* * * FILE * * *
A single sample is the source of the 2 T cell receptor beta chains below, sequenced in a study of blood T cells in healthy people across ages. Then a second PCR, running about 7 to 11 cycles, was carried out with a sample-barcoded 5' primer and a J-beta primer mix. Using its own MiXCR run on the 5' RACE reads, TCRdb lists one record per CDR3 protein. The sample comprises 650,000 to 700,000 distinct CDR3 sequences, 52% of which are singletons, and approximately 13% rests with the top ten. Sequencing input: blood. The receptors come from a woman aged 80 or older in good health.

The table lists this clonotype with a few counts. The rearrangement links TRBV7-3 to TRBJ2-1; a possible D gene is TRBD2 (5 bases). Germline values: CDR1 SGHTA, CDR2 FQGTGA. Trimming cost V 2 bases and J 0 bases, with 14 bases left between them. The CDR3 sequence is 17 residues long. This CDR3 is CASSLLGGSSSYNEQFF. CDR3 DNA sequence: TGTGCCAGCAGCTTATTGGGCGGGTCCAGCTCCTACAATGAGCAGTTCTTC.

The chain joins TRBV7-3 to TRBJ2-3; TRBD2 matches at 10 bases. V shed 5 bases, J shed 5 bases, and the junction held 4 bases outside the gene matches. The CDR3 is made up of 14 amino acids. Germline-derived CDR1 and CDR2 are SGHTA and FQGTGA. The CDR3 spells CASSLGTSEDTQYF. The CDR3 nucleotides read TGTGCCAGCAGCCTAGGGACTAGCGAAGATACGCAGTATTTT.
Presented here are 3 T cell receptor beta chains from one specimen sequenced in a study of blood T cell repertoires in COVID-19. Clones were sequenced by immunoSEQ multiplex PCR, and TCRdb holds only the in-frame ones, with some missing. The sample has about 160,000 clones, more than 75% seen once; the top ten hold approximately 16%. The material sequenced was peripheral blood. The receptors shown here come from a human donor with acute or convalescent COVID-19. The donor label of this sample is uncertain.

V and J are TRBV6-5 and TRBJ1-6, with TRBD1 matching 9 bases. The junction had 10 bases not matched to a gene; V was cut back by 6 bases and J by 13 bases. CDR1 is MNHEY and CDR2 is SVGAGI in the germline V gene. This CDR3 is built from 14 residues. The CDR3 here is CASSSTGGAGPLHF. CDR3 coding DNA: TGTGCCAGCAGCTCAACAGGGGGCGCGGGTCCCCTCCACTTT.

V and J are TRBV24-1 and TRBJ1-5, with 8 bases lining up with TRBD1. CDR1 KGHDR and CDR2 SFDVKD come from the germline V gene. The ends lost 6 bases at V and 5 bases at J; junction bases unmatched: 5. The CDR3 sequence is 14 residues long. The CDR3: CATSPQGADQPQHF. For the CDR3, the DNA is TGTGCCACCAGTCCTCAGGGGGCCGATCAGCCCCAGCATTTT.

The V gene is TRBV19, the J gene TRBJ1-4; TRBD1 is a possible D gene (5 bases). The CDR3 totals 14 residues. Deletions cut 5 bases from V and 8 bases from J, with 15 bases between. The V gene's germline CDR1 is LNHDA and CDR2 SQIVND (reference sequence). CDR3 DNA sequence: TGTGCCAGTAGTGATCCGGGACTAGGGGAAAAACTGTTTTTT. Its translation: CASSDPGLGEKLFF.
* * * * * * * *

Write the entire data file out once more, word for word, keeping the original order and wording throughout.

A single sample is the source of the 2 T cell receptor beta chains below, sequenced in a study of blood T cells in healthy people across ages. Then a second PCR, running about 7 to 11 cycles, was carried out with a sample-barcoded 5' primer and a J-beta primer mix. Using its own MiXCR run on the 5' RACE reads, TCRdb lists one record per CDR3 protein. The sample comprises 650,000 to 700,000 distinct CDR3 sequences, 52% of which are singletons, and approximately 13% rests with the top ten. Sequencing input: blood. The receptors come from a woman aged 80 or older in good health.

The table lists this clonotype with a few counts. The rearrangement links TRBV7-3 to TRBJ2-1; a possible D gene is TRBD2 (5 bases). Germline values: CDR1 SGHTA, CDR2 FQGTGA. Trimming cost V 2 bases and J 0 bases, with 14 bases left between them. The CDR3 sequence is 17 residues long. This CDR3 is CASSLLGGSSSYNEQFF. CDR3 DNA sequence: TGTGCCAGCAGCTTATTGGGCGGGTCCAGCTCCTACAATGAGCAGTTCTTC.

The chain joins TRBV7-3 to TRBJ2-3; TRBD2 matches at 10 bases. V shed 5 bases, J shed 5 bases, and the junction held 4 bases outside the gene matches. The CDR3 is made up of 14 amino acids. Germline-derived CDR1 and CDR2 are SGHTA and FQGTGA. The CDR3 spells CASSLGTSEDTQYF. The CDR3 nucleotides read TGTGCCAGCAGCCTAGGGACTAGCGAAGATACGCAGTATTTT.
Presented here are 3 T cell receptor beta chains from one specimen sequenced in a study of blood T cell repertoires in COVID-19. Clones were sequenced by immunoSEQ multiplex PCR, and TCRdb holds only the in-frame ones, with some missing. The sample has about 160,000 clones, more than 75% seen once; the top ten hold approximately 16%. The material sequenced was peripheral blood. The receptors shown here come from a human donor with acute or convalescent COVID-19. The donor label of this sample is uncertain.

V and J are TRBV6-5 and TRBJ1-6, with TRBD1 matching 9 bases. The junction had 10 bases not matched to a gene; V was cut back by 6 bases and J by 13 bases. CDR1 is MNHEY and CDR2 is SVGAGI in the germline V gene. This CDR3 is built from 14 residues. The CDR3 here is CASSSTGGAGPLHF. CDR3 coding DNA: TGTGCCAGCAGCTCAACAGGGGGCGCGGGTCCCCTCCACTTT.

V and J are TRBV24-1 and TRBJ1-5, with 8 bases lining up with TRBD1. CDR1 KGHDR and CDR2 SFDVKD come from the germline V gene. The ends lost 6 bases at V and 5 bases at J; junction bases unmatched: 5. The CDR3 sequence is 14 residues long. The CDR3: CATSPQGADQPQHF. For the CDR3, the DNA is TGTGCCACCAGTCCTCAGGGGGCCGATCAGCCCCAGCATTTT.

The V gene is TRBV19, the J gene TRBJ1-4; TRBD1 is a possible D gene (5 bases). The CDR3 totals 14 residues. Deletions cut 5 bases from V and 8 bases from J, with 15 bases between. The V gene's germline CDR1 is LNHDA and CDR2 SQIVND (reference sequence). CDR3 DNA sequence: TGTGCCAGTAGTGATCCGGGACTAGGGGAAAAACTGTTTTTT. Its translation: CASSDPGLGEKLFF.